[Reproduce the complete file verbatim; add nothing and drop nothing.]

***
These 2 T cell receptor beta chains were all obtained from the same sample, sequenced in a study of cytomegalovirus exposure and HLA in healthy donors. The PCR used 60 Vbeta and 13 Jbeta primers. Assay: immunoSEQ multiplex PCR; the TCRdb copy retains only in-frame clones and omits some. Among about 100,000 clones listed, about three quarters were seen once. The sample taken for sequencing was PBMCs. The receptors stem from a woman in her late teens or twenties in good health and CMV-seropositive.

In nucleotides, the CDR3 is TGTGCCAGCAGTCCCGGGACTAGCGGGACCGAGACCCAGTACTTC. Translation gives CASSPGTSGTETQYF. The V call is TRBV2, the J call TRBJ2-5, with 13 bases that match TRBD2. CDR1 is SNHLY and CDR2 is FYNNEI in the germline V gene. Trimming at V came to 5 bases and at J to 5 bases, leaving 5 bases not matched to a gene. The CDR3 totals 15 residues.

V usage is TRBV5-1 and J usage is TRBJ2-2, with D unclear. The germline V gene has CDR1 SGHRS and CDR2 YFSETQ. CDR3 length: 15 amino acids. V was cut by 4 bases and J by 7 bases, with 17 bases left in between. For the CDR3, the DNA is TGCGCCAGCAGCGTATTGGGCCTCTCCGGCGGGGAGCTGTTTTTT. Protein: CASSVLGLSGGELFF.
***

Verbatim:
These 2 T cell receptor beta chains were all obtained from the same sample, sequenced in a study of cytomegalovirus exposure and HLA in healthy donors. The PCR used 60 Vbeta and 13 Jbeta primers. Assay: immunoSEQ multiplex PCR; the TCRdb copy retains only in-frame clones and omits some. Among about 100,000 clones listed, about three quarters were seen once. The sample taken for sequencing was PBMCs. The receptors stem from a woman in her late teens or twenties in good health and CMV-seropositive.

In nucleotides, the CDR3 is TGTGCCAGCAGTCCCGGGACTAGCGGGACCGAGACCCAGTACTTC. Translation gives CASSPGTSGTETQYF. The V call is TRBV2, the J call TRBJ2-5, with 13 bases that match TRBD2. CDR1 is SNHLY and CDR2 is FYNNEI in the germline V gene. Trimming at V came to 5 bases and at J to 5 bases, leaving 5 bases not matched to a gene. The CDR3 totals 15 residues.

V usage is TRBV5-1 and J usage is TRBJ2-2, with D unclear. The germline V gene has CDR1 SGHRS and CDR2 YFSETQ. CDR3 length: 15 amino acids. V was cut by 4 bases and J by 7 bases, with 17 bases left in between. For the CDR3, the DNA is TGCGCCAGCAGCGTATTGGGCCTCTCCGGCGGGGAGCTGTTTTTT. Protein: CASSVLGLSGGELFF.